neuroanatomical substrate for these processes. Several experiments have specifically isolated<br />

areas of the cerebral cortex that are central to the processes involved in expecting pain, being<br />

anxious about pain <strong>and</strong> altering your attention to pain <strong>and</strong> where relevant these aspects of the<br />

pain experience have been related to clinical pain syndromes.<br />

<strong>Co</strong>rrelating specific neurophysiological markers to the perceptual changes induced by<br />

pharmacological agents <strong>and</strong> identifying their site of action within the human nervous system<br />

has also been a major goal for drug discovery. Recently, pharmacological functional magnetic<br />

resonance imaging (phMRI) <strong>and</strong> electroecephalography (phEEG) methods have been<br />

developed <strong>and</strong> applied to the field of pain research. phMRI <strong>and</strong> phEEG are methods that

combine FMRI <strong>and</strong> EEG with drug delivery to determine the site of drug action or the<br />

modulation by the drug on brain regions activated in response to either a sensory, motor or<br />

cognitive input. The completely non-invasive nature of FMRI <strong>and</strong> EEG enables longitudinal<br />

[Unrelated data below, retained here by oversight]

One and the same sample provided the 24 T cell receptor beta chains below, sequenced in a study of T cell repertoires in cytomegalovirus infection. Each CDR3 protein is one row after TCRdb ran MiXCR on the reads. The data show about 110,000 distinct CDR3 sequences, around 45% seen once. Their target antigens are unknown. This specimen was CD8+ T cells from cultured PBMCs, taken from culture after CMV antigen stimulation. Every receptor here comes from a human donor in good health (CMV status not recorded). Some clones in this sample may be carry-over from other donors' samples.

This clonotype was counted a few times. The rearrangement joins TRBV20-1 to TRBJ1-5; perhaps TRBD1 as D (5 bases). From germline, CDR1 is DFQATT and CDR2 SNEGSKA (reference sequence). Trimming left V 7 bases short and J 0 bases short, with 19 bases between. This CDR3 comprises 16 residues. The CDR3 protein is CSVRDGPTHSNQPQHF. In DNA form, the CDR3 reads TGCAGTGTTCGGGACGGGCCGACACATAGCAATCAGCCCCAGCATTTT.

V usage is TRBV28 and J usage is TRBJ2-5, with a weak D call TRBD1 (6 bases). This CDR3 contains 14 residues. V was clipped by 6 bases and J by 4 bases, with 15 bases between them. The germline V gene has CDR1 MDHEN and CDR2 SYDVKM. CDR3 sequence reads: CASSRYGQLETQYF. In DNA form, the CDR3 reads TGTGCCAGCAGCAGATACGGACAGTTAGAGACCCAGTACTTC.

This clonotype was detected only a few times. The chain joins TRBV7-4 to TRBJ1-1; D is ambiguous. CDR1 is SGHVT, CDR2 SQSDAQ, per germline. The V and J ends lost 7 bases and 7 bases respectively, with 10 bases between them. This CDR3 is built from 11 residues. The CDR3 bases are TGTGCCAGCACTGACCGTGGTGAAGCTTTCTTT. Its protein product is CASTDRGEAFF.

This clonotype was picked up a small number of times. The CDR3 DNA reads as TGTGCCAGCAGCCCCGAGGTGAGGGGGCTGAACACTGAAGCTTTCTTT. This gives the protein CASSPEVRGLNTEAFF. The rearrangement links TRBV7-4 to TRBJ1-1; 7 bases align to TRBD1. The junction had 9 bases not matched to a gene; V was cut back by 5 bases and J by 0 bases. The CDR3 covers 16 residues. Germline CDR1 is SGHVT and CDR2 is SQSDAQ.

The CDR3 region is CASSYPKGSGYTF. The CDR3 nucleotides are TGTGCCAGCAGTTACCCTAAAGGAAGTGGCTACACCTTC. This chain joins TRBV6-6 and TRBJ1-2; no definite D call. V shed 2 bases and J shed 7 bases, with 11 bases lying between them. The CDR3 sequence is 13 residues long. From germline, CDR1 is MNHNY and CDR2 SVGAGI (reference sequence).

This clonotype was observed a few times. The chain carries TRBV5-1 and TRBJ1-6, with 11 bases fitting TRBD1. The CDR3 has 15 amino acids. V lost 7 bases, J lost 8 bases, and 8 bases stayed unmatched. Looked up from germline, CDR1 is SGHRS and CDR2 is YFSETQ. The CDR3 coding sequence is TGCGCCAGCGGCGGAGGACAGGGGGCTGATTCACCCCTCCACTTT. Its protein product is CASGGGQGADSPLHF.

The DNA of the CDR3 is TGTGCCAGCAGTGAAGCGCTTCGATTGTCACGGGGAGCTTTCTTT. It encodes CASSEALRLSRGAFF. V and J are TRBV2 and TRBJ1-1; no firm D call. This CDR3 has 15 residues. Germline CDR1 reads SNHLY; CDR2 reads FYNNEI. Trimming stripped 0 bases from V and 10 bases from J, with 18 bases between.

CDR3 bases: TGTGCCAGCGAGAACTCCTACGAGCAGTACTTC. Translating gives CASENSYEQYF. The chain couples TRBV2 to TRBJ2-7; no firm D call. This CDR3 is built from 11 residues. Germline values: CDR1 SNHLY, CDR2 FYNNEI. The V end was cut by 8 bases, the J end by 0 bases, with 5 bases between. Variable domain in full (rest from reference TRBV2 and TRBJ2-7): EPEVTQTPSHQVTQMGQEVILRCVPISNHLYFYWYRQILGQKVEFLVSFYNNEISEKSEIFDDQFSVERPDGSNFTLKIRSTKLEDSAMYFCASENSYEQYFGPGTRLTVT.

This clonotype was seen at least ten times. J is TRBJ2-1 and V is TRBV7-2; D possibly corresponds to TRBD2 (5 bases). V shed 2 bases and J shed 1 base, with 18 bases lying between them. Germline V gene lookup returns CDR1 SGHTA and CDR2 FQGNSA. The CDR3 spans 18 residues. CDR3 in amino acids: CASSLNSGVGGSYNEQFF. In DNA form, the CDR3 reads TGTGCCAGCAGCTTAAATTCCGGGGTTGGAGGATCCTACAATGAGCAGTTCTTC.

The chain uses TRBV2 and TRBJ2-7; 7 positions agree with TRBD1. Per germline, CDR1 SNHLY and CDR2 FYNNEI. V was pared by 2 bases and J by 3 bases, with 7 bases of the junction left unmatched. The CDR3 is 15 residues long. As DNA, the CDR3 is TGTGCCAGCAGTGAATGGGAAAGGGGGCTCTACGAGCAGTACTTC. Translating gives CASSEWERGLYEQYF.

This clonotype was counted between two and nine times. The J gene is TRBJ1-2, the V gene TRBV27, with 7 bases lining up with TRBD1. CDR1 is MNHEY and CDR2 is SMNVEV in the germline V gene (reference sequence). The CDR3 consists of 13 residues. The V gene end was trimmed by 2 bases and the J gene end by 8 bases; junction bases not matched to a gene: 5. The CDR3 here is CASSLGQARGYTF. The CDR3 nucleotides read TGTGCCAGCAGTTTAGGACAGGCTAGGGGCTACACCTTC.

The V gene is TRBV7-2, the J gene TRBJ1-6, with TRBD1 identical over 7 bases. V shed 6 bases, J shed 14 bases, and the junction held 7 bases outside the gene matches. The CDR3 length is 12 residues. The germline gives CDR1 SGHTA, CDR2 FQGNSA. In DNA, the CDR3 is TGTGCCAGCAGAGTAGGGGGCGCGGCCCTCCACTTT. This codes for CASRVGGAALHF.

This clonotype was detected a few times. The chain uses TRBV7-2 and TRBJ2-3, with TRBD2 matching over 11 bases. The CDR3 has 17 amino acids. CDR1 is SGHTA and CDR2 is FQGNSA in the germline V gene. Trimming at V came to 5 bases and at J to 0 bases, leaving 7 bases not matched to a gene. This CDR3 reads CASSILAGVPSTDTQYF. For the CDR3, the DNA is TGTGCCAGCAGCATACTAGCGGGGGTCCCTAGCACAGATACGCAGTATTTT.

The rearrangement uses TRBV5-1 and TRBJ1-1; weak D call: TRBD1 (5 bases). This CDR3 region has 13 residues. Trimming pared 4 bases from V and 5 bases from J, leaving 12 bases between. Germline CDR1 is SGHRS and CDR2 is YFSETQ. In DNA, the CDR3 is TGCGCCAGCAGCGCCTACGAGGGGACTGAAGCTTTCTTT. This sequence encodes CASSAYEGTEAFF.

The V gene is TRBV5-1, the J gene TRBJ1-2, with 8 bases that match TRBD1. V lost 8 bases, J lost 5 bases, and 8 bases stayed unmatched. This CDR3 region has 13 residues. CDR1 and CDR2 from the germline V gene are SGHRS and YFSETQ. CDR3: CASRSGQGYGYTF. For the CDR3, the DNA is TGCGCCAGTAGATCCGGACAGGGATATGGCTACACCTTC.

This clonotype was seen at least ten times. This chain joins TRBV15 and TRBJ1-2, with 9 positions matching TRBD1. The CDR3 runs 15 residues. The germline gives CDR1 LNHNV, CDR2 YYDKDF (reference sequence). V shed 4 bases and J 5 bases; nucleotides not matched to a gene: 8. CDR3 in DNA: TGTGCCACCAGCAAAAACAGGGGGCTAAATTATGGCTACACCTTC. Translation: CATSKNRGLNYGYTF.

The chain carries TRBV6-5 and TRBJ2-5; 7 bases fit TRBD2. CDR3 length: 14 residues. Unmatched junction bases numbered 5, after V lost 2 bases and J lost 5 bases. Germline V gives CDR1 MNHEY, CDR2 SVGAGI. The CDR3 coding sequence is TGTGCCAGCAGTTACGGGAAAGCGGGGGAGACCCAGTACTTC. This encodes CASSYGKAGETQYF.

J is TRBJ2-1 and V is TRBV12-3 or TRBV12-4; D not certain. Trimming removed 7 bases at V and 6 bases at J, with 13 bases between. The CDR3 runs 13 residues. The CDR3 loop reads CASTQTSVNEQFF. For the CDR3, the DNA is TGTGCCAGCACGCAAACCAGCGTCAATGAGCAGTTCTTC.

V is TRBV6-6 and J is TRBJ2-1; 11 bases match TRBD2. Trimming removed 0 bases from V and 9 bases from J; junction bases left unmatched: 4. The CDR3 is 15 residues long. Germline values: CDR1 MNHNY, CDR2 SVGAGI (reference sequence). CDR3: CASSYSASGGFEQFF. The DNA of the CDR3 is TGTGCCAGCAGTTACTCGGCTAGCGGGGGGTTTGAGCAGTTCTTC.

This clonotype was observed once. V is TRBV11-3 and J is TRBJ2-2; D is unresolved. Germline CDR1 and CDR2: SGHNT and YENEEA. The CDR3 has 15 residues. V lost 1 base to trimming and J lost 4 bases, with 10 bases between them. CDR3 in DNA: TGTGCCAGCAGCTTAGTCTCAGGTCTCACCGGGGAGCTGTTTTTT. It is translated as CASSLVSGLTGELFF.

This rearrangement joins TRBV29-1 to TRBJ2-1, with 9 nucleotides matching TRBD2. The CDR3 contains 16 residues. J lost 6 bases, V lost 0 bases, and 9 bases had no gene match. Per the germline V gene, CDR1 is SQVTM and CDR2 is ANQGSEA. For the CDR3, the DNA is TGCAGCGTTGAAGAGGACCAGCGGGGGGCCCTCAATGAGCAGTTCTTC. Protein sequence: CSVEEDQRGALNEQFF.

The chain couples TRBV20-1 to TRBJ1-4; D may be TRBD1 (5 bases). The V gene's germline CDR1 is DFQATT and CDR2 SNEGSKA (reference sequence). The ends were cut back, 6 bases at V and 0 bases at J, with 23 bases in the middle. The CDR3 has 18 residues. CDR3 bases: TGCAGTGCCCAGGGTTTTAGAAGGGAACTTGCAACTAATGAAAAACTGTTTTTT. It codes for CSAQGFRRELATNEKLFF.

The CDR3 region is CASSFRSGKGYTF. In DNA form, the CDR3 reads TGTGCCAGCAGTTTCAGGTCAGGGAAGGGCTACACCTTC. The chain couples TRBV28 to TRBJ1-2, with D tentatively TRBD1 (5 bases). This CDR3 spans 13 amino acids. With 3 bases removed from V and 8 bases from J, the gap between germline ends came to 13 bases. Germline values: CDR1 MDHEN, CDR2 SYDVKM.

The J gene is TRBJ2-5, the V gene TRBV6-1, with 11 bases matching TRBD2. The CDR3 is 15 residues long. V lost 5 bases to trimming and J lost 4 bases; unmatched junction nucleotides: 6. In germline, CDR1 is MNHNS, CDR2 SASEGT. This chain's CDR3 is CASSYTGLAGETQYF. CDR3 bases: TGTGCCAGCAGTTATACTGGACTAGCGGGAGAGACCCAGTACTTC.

studies on healthy subjects <strong>and</strong> patients making it ideal for use in combination with<br />

pharmacological agents that might require multiple dosing across many imaging sessions or a<br />

serial collection of imaging data across time due to the pharmacokinetics of the drug.<br />

A session on the neural basis of pain perception may start with a general overview on the<br />

topic <strong>and</strong> the techniques used to investigate the problem. Dr Richard G Wise, a physicist as<br />

background <strong>and</strong> Associate Director of the fMRI laboratory at Cardiff University would be a<br />

perfect introductory speaker, because of his deep knowledge on the EEG <strong>and</strong> fMRI<br />

techniques <strong>and</strong> the confounding factors arising when they are used to investigate pain <strong>and</strong> its<br />

pharmacological modulation. The two main speakers might be Professor Irene Tracey,<br />

Director of the Oxford Centre for the Functional Magnetic Resonance of the Brain at Oxford<br />

University <strong>and</strong> Dr Walter Magerl, at the Institute of Physiology of the “Johannes Gutenberg”<br />

University, Mainz. They are both excellent young speakers with an outst<strong>and</strong>ing academic<br />

track in the field of neural basis of pain perception. Professor Tracey’s lecture would cover<br />

the exciting results obtained by using metabolic brain imaging techniques (fMRI <strong>and</strong> PET).<br />

Dr Magerl’s lecture would provide a perfect dovetail to this, by covering the results obtained<br />

by basic psychophysical <strong>and</strong> electrophysiological results in humans. The members of the<br />

Organising <strong>Co</strong>mmittee anticipate that all speakers will be able to trigger <strong>and</strong> maintain an<br />

interesting discussion at the end of their talks.

Hooray! Your file is uploaded and ready to be published.

Saved successfully!

Ooh no, something went wrong!